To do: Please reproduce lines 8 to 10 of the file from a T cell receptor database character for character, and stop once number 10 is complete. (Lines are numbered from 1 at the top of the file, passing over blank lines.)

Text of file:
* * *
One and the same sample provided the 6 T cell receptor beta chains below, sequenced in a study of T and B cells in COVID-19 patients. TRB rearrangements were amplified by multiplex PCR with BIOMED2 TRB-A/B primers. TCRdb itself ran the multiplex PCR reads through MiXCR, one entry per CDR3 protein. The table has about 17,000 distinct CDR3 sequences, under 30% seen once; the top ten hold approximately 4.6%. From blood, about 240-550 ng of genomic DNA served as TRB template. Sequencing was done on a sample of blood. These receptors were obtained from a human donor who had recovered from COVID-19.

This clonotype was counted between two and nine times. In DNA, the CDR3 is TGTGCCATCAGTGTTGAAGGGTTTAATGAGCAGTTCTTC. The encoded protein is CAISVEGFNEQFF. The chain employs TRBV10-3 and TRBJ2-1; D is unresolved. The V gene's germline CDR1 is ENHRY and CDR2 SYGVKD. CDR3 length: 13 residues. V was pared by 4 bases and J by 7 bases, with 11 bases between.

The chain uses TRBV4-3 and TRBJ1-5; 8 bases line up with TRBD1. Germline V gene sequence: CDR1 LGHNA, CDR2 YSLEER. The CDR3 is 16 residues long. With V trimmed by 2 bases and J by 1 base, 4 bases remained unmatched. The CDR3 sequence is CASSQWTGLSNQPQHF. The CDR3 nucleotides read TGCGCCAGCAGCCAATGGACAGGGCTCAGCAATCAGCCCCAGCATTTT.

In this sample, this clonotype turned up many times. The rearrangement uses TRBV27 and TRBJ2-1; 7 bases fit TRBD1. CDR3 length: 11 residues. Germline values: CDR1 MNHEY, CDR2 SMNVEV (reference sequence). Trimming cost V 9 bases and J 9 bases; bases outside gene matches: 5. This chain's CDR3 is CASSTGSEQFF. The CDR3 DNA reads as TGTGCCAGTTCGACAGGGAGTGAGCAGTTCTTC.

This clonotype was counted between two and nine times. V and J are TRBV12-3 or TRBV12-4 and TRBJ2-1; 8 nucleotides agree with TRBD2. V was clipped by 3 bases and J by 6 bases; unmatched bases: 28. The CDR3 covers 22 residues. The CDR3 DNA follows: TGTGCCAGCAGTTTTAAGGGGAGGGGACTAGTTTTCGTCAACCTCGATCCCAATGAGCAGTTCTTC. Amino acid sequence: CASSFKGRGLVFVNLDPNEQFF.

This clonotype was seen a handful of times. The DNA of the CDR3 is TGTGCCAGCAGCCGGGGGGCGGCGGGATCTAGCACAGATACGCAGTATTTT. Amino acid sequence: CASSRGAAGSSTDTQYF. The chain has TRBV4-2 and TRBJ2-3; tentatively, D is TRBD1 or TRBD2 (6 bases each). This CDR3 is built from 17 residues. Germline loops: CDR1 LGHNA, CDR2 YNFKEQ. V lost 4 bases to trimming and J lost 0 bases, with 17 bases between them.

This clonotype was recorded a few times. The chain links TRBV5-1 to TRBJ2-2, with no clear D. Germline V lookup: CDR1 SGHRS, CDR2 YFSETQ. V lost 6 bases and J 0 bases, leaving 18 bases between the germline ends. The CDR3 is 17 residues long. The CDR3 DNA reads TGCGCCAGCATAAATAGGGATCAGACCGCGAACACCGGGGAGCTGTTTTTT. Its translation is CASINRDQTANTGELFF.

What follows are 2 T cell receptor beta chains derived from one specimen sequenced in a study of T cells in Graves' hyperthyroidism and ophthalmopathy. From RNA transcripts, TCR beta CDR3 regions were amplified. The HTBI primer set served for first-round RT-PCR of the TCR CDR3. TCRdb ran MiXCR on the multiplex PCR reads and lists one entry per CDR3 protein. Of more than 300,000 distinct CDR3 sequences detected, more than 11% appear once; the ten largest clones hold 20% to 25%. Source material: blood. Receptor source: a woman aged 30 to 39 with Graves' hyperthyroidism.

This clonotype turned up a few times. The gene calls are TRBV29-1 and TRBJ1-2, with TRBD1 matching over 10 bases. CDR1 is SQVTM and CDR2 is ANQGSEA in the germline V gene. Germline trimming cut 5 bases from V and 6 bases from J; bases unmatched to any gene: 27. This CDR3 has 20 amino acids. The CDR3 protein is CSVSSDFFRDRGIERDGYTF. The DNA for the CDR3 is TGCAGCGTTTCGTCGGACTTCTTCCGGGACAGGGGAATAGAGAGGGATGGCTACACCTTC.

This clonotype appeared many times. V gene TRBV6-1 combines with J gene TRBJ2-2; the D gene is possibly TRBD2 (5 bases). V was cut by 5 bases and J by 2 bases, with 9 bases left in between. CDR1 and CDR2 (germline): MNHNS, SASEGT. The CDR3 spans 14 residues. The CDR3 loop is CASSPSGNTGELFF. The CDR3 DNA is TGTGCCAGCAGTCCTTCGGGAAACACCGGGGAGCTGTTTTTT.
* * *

What follows are 2 T cell receptor beta chains derived from one specimen sequenced in a study of T cells in Graves' hyperthyroidism and ophthalmopathy. From RNA transcripts, TCR beta CDR3 regions were amplified. The HTBI primer set served for first-round RT-PCR of the TCR CDR3. TCRdb ran MiXCR on the multiplex PCR reads and lists one entry per CDR3 protein. Of more than 300,000 distinct CDR3 sequences detected, more than 11% appear once; the ten largest clones hold 20% to 25%. Source material: blood. Receptor source: a woman aged 30 to 39 with Graves' hyperthyroidism.

This clonotype turned up a few times. The gene calls are TRBV29-1 and TRBJ1-2, with TRBD1 matching over 10 bases. CDR1 is SQVTM and CDR2 is ANQGSEA in the germline V gene. Germline trimming cut 5 bases from V and 6 bases from J; bases unmatched to any gene: 27. This CDR3 has 20 amino acids. The CDR3 protein is CSVSSDFFRDRGIERDGYTF. The DNA for the CDR3 is TGCAGCGTTTCGTCGGACTTCTTCCGGGACAGGGGAATAGAGAGGGATGGCTACACCTTC.

This clonotype appeared many times. V gene TRBV6-1 combines with J gene TRBJ2-2; the D gene is possibly TRBD2 (5 bases). V was cut by 5 bases and J by 2 bases, with 9 bases left in between. CDR1 and CDR2 (germline): MNHNS, SASEGT. The CDR3 spans 14 residues. The CDR3 loop is CASSPSGNTGELFF. The CDR3 DNA is TGTGCCAGCAGTCCTTCGGGAAACACCGGGGAGCTGTTTTTT.